Reprinted from Robert Reich Blog
The richest Americans hold more of the nation's wealth than they have in almost a century. What do they spend it on? As you might expect, personal jets, giant yachts, works of art, and luxury penthouses.
And also on politics. In fact, their political spending has been growing faster than their spending on anything else. It's been growing even faster than their wealth.
According to new research by Emmanuel Saez of the University of California at Berkeley and Gabriel Zucman of the London School of Economics, the richest one-hundredth of one percent of Americans now hold over 11 percent of the nation's total wealth. That's a higher share than the top .01 percent held in 1929, before the Great Crash.
We're talking about 16,000 people, each worth at least $110 million.
One way to get your mind around this is to compare their wealth to that of the average family. In 1978, the typical wealth holder in the top .01 percent was 220 times richer than the average American. By 2012, he or she was 1,120 times richer.
It's hard to spend this kind of money.
The uber rich are lining up for the new Aerion AS2 private jet, priced at $100 million, that seats eleven and includes a deluxe dining room and shower facilities, and will be able to cross the Atlantic in just four hours.
And for duplexes high in the air. The one atop Manhattan's newest "needle" tower, the 90-story One57, just went for $90 million.
Why should we care?
Because this explosion of wealth at the top has been accompanied by an erosion of the wealth of the middle class and the poor. In the mid-1980s, the bottom 90 percent of Americans together held 36 percent of the nation's wealth. Now, they hold less than 23 percent.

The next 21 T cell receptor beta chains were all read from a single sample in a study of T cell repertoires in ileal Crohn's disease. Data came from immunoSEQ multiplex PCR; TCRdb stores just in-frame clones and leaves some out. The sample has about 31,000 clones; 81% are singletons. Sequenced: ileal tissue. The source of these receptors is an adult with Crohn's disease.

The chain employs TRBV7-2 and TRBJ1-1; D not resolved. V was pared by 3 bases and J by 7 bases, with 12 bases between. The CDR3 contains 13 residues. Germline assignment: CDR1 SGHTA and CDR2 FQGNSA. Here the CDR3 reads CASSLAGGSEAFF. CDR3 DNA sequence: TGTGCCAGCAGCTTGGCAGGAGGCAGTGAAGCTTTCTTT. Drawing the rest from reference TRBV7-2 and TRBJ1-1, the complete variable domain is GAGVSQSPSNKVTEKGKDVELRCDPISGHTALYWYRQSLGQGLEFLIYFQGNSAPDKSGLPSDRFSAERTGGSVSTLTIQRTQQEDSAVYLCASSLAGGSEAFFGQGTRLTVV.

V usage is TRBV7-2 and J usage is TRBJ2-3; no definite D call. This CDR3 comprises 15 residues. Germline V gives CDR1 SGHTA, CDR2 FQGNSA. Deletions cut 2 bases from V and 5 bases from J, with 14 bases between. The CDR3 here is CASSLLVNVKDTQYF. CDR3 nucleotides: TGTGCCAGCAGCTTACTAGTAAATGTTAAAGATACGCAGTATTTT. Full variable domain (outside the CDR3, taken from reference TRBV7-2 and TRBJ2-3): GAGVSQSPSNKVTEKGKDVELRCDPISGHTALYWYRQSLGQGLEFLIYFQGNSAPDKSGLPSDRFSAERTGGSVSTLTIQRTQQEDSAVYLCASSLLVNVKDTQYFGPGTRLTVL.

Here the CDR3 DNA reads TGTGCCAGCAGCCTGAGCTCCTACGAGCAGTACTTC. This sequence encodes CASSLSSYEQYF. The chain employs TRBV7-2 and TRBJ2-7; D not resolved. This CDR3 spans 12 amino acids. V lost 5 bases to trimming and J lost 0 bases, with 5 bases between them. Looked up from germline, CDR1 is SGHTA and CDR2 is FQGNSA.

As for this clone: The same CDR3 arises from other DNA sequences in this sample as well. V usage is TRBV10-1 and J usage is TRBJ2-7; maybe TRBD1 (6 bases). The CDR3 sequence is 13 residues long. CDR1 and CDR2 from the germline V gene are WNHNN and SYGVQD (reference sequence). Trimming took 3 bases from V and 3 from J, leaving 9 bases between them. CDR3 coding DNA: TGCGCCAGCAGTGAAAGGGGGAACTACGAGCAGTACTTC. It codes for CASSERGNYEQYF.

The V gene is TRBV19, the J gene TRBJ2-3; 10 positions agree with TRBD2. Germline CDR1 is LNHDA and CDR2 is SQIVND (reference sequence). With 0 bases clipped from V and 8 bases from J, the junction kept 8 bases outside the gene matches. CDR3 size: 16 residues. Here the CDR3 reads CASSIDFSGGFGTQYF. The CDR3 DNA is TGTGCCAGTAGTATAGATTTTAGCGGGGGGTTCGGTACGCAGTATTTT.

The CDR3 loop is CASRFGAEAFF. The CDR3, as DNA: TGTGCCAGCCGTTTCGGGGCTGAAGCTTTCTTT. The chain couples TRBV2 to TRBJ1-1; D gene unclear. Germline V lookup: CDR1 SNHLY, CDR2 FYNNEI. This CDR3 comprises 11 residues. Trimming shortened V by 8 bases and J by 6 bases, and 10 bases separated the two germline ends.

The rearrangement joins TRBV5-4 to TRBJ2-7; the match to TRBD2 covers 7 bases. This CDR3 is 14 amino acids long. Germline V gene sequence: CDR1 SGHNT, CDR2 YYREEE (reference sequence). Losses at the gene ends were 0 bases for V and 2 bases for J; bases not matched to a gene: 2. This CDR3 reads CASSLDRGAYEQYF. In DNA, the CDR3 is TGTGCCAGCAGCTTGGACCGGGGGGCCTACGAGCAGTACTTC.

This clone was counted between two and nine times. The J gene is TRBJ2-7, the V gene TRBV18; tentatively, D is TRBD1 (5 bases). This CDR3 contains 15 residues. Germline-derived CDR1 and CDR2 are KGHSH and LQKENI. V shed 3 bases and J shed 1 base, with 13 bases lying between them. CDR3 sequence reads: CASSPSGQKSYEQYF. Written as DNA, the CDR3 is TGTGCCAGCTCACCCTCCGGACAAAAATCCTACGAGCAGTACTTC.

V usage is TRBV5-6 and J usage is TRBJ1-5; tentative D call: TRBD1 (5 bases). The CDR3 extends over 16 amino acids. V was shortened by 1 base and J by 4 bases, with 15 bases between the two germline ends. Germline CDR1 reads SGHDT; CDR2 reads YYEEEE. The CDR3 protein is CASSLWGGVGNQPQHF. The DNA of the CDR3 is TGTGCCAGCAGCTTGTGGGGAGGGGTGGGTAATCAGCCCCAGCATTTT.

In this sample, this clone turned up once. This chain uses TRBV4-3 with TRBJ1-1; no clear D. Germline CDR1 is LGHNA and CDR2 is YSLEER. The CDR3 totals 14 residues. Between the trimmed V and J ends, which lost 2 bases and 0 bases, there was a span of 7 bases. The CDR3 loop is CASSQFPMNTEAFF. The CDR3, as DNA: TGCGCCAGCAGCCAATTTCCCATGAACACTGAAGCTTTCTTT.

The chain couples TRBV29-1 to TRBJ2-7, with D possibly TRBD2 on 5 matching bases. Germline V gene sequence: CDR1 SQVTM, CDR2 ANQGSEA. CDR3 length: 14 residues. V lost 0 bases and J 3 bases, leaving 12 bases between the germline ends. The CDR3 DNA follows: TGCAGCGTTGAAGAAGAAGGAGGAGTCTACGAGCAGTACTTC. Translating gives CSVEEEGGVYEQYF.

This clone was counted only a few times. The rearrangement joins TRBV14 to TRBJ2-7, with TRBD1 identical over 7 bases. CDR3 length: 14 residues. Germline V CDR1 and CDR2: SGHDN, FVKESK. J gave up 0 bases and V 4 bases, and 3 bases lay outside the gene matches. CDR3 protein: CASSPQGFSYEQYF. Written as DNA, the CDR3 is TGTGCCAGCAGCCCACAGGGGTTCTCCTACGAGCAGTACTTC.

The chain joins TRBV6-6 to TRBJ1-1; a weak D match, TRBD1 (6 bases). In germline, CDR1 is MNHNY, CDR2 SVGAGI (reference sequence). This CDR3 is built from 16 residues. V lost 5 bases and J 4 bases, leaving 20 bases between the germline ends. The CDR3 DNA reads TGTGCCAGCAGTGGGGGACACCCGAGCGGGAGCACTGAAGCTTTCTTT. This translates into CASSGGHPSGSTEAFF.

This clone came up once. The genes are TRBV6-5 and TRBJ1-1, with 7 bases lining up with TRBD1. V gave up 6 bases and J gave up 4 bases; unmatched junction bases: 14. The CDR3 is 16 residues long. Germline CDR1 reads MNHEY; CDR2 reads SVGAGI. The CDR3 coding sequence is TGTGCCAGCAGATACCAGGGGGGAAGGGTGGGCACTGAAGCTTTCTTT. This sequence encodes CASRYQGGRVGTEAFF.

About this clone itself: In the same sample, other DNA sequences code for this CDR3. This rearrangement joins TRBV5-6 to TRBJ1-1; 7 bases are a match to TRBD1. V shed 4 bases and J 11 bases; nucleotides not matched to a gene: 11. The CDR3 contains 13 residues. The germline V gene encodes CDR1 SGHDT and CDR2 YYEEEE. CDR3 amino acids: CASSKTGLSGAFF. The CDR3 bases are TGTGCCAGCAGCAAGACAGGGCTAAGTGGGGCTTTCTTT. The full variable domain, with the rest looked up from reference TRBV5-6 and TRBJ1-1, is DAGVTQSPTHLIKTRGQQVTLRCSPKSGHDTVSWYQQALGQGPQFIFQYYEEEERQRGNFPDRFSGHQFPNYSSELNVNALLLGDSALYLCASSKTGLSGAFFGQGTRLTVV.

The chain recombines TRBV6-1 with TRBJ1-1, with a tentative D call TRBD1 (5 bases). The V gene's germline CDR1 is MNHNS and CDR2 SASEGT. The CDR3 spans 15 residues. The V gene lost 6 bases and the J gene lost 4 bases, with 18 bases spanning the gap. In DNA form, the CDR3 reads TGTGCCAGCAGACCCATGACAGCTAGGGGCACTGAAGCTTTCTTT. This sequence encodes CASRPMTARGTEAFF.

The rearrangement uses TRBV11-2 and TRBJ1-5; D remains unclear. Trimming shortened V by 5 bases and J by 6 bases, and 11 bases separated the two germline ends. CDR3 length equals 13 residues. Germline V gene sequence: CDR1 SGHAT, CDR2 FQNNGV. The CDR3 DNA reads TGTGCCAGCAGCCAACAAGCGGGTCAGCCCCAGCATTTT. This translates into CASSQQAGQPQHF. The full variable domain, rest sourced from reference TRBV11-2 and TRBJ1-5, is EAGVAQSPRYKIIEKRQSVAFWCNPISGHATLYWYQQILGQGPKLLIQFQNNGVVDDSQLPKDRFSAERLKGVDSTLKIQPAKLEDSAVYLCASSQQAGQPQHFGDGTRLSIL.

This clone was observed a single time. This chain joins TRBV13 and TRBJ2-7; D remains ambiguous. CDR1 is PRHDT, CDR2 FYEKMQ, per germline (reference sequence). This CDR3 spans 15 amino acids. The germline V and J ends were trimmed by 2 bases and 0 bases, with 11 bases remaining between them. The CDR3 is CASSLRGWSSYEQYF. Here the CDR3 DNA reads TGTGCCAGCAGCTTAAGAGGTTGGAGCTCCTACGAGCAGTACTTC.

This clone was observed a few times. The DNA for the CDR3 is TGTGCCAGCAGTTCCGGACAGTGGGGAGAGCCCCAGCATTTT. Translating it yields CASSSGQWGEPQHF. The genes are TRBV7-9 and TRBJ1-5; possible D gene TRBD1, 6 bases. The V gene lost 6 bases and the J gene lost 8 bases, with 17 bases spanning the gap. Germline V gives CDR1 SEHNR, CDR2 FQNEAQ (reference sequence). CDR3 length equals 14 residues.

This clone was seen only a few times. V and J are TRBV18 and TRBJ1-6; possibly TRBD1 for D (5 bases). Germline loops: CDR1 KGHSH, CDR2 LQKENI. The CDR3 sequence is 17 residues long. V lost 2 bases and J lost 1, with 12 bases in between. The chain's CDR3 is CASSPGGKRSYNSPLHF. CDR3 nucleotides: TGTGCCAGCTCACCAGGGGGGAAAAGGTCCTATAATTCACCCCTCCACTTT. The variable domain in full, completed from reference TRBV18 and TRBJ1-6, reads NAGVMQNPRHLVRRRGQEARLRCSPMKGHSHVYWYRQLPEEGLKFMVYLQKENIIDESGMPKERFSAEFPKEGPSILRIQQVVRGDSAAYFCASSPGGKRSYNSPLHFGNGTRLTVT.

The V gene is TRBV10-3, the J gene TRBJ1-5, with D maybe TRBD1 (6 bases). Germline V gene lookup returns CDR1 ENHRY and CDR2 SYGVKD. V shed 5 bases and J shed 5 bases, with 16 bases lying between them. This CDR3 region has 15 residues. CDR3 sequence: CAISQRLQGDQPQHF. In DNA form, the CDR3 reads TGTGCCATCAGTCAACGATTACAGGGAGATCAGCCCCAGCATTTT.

Despite larger pensions and homes, the debts of the bottom 90 percent -- mortgage, consumer credit, and student loan -- have grown even faster.
Some might think the bottom 90 percent should pull in their belts and stop living beyond their means. After all, capitalism is a tough sport. If those at the top are winning big while the bottom 90 percent is losing, too bad. That's the way the game is played.
But the top .01 percent have also been investing their money in politics. And these investments have been changing the game.
In the 2012 election cycle (the last for which we have good data) donations from the top .01 accounted for over 40 percent of all campaign contributions, according to a study by Professors Adam Bonica, Nolan McCarty, Keith Poole, and Howard Rosenthal.
This is a huge increase from 1980, when the top .01 accounted for 10 percent of total campaign contributions.